I recently unfriended my first Facebook “friend,” and it was truly liberating. In fact, the only shame stems from the fact that it took so long.
It all started several months ago when a former grade school classmate requested my friendship. Having no negative memories of this person as a young lad, I accepted without hesitation. Until that point, Facebook had proven to be a useful tool that allowed me to reconnect with people I’d lost touch with due to time or distance. At the very least, it was an entertaining means of procrastinating. (I may or may not have checked for updates while writing this column.)
Upon casually perusing the profile of my long-lost pal in a friendly, non-stalker kind of way, I noticed he was an avid fan of both Rush Limbaugh and Sarah Palin. Interesting. Needless to say, this prompted further investigation.
As I dug deeper into my new friend’s virtual autobiography, I learned he’s also an admirer of FOX News windbags Glenn Beck and Sean Hannity, a member of the evangelist group “Real Men Pray the Rosary,” and is thrilled to live in Florida, not because of the sunny beaches, but because Republicans outnumber Democrats there two-to-one.
Then I stumbled upon the list of Facebook groups to which he belongs: Stop BARACK HUSSEIN OBAMA, Nationwide Tax Day Tea Party, The Limbaugh Institute for Advanced Conservative Studies, and #1 Kentucky Wildcat Fans!
So apparently we have nothing in common, other than the fact that we were classmates for a brief stint. But it takes all kinds, right? And so we remained friends.
But as the political discourse heated up in D.C. in recent months — particularly over health care reform — things got a little dicey on the Facebook front.
Now don’t get me wrong, I love a spirited debate. But the vitriol my fellow elementary school alum was spewing certainly did not qualify as a healthy exchange of ideas. Here are just a few examples of his status updates:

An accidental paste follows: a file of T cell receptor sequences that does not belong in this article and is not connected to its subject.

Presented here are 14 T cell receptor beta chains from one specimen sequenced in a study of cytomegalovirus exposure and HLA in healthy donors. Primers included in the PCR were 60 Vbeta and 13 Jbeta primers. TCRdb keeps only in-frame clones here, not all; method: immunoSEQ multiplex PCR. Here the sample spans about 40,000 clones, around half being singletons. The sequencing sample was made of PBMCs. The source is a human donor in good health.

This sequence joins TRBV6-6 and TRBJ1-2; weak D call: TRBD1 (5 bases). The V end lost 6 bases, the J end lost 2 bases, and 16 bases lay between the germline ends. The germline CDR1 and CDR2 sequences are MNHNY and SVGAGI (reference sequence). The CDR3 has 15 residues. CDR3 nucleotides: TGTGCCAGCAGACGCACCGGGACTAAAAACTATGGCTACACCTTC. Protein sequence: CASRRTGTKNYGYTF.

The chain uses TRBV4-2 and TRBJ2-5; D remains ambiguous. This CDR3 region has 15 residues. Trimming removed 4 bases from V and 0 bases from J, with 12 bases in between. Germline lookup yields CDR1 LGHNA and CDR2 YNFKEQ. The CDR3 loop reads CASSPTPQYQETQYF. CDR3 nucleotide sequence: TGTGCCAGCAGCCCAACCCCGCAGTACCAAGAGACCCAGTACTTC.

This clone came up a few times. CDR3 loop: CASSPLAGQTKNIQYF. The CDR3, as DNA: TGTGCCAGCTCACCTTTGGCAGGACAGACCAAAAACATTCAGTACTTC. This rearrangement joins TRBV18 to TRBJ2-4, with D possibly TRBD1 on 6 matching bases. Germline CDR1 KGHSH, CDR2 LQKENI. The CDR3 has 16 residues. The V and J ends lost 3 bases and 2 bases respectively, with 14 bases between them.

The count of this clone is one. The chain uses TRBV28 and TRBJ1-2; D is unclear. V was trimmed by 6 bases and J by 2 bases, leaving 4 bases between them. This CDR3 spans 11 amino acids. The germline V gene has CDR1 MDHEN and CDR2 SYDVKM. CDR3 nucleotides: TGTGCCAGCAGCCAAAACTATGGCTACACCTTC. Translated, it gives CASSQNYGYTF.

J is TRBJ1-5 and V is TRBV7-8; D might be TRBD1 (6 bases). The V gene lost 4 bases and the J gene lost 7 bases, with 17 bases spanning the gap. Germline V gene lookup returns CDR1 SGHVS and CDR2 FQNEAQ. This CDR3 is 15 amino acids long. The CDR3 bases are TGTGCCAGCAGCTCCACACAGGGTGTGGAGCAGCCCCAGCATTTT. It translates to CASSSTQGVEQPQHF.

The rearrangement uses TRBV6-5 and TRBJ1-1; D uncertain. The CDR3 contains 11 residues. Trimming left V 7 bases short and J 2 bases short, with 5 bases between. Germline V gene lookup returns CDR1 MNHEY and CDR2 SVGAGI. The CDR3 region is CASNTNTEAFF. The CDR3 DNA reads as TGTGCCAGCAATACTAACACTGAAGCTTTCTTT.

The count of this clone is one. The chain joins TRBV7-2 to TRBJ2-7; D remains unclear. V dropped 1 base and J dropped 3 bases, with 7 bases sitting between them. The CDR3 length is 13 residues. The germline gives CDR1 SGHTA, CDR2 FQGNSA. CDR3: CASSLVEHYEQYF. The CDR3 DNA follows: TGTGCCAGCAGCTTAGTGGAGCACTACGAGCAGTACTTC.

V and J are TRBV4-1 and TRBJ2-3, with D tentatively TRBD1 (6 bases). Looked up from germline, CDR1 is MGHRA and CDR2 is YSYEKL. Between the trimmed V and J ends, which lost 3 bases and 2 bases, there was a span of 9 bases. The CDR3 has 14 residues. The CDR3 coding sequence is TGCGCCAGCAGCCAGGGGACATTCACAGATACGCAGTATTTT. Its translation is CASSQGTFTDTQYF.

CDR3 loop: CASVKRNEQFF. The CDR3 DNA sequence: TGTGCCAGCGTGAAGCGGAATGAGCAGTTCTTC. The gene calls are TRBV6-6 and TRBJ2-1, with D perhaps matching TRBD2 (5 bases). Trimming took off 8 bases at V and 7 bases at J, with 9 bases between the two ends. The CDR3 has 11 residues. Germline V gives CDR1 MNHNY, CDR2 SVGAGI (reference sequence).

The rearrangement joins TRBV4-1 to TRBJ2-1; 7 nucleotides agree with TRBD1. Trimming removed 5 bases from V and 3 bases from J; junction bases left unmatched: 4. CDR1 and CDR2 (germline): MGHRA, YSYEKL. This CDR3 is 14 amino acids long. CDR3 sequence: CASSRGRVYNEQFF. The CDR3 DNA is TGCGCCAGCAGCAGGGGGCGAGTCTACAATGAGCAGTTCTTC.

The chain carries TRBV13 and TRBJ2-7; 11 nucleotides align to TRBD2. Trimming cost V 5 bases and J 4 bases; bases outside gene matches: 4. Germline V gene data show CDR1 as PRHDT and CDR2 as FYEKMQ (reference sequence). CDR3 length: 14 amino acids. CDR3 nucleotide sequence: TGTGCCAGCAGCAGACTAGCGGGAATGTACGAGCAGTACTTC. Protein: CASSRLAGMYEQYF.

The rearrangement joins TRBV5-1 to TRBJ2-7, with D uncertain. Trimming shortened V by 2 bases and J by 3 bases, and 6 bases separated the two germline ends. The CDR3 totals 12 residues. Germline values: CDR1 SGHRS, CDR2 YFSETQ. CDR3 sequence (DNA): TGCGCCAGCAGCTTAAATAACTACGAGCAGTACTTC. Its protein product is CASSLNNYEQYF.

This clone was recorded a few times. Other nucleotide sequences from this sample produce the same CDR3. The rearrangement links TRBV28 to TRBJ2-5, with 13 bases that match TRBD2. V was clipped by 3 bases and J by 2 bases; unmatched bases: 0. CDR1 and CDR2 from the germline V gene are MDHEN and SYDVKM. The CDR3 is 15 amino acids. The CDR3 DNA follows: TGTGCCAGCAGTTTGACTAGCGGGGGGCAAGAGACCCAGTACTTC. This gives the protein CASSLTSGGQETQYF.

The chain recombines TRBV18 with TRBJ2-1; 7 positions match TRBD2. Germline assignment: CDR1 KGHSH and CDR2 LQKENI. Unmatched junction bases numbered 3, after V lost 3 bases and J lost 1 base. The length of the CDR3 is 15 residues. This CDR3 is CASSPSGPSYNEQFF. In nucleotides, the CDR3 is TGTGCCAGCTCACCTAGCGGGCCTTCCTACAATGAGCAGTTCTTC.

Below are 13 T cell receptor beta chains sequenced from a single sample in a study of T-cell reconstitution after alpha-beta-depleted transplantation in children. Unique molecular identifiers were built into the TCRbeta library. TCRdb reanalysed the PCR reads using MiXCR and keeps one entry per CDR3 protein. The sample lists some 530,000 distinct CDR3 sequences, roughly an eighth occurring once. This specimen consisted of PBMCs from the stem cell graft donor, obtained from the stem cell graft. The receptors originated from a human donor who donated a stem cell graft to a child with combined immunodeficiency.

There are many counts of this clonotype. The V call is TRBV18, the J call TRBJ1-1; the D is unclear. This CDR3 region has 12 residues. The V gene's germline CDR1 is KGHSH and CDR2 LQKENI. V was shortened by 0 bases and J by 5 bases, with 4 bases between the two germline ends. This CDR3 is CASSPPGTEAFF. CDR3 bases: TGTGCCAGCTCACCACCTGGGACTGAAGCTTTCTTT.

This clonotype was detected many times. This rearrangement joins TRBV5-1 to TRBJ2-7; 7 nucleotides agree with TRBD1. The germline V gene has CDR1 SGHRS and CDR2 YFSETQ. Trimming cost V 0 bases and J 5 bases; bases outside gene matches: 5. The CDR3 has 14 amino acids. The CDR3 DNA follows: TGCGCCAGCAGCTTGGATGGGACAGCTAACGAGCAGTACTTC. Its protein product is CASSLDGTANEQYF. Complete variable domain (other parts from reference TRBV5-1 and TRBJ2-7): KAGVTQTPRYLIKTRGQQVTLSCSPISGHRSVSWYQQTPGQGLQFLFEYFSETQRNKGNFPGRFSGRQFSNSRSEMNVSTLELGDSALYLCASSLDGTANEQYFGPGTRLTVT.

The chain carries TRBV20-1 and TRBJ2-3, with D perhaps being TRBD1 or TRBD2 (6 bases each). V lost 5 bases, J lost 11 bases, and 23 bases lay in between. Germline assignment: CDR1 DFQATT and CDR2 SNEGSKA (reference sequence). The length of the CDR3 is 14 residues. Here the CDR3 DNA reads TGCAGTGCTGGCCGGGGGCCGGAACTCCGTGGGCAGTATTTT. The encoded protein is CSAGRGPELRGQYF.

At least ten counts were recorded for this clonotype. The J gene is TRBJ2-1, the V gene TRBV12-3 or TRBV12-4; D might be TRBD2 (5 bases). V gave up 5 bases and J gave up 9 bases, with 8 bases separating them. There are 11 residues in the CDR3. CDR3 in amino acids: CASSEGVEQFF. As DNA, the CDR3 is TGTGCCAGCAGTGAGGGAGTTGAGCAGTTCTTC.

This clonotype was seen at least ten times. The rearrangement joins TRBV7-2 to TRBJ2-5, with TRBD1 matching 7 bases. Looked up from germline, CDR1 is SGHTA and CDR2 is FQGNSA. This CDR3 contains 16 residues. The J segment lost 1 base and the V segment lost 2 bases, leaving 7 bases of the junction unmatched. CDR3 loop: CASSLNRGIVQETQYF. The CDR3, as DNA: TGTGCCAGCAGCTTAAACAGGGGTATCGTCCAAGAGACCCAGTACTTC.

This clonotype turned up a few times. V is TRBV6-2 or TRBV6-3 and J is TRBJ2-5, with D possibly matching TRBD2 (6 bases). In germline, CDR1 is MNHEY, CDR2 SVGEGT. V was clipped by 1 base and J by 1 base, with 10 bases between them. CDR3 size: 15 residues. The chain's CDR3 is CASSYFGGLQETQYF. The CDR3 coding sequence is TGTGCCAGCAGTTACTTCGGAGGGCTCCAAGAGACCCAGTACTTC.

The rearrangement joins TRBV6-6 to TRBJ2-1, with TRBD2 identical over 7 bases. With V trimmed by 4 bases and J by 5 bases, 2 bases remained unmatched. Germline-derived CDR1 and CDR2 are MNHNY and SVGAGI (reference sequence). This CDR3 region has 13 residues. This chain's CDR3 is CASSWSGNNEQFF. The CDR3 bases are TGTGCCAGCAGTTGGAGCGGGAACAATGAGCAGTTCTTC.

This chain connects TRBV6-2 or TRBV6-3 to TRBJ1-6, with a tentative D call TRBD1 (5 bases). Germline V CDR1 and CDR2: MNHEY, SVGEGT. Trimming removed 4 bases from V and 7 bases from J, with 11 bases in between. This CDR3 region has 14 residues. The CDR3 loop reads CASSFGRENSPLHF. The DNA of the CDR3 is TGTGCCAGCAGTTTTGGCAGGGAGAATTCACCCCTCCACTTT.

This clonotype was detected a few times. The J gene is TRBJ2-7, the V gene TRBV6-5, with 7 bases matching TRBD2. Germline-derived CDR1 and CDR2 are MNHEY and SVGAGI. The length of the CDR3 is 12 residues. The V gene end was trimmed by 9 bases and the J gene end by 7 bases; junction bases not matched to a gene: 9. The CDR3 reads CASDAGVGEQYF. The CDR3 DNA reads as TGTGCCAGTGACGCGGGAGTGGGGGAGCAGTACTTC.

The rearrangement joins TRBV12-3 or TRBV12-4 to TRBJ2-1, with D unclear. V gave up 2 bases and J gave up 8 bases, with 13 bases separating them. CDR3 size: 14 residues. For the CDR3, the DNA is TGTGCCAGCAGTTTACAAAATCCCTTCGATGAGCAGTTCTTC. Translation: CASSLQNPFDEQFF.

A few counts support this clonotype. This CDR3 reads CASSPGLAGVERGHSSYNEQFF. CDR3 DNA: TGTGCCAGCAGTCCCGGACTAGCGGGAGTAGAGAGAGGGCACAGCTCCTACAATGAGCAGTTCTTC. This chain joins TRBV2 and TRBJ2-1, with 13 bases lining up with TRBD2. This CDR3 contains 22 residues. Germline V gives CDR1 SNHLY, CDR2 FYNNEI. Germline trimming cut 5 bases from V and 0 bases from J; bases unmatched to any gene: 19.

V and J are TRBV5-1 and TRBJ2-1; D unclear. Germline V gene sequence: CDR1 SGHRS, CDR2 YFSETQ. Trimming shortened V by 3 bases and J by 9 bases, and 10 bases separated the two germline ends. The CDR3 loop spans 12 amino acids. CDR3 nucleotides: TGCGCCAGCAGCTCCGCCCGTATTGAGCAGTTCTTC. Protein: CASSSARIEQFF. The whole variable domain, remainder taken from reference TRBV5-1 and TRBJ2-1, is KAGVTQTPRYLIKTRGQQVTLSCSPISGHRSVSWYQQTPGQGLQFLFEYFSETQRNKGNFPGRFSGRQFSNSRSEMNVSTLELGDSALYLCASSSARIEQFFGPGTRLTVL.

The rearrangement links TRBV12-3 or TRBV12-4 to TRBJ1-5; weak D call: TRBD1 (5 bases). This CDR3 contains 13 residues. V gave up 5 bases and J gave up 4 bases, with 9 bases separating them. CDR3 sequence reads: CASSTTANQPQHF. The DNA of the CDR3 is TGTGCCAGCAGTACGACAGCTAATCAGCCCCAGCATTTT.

“Nancy Pelosi is a stupid bitch!”
“Child predators are the real victims, they commit their actions due to anger over not having universal health care.” (Sarcasm noted … good one, buddy!)
“Our country is currently run by Socialist tyrants.”
“Will I be able to purchase malt liquor and lottery tickets with food stamps?”
“Jim Bunning = Awesome.”
“Sitting in traffic in America’s toilet — New Orleans.”
“Liberals love poor people. They spend so much time making more of them.”
“I’m renting an H1 Hummer to celebrate Earth Day.”
Despite my disgust, we remained connected for several more weeks, due in part to an inexplicable feeling of guilt at the prospect of unfriending someone, but more so because of a twisted sense of curiosity. What the hell was he going to say next? I liken this to my sadistic compulsion to listen to Rush Limbaugh while on a long road trip. I rant and rave in response to every vile, inaccurate, condescending remark he makes, but I refuse to turn the dial. I just can’t help myself. Plus, it really makes the time pass.
But back to my online friend-turned-foe … When finally challenged by a fellow Facebooker about a string of particularly unsettling and untrue comments he made about health care reform, this ghost of my grade school past responded with these gems: “Did Acorn give you your talking points?” and “Maybe I should make a donation to the Rainbow Coalition to make you feel better.”
Classic deflection technique — when lacking a valid counterpoint, rattle off unrelated right-wing asides. And when that fails, just start hurling insults, like say, calling people leeches and slackers.
And so I finally checked the box marked “Remove Connection.” Facebook friendship terminated.
I have friends and family who fall on vastly different points on the political spectrum — unapologetic socialist, fiscal conservative, full-blown conspiracy theorist, apolitical slacker, and everything in between. For the most part, we all peacefully co-exist, respectfully challenging disparate viewpoints. That said, I have no patience — in real life or on Facebook — for hate, intolerance and ignorance.
Don’t think I flatter myself enough to presume this person will care that I gave him the virtual boot. Chances are he’ll never even notice.
And if he does, I’m sure he’ll agree he doesn’t need a bleeding heart like me as a friend.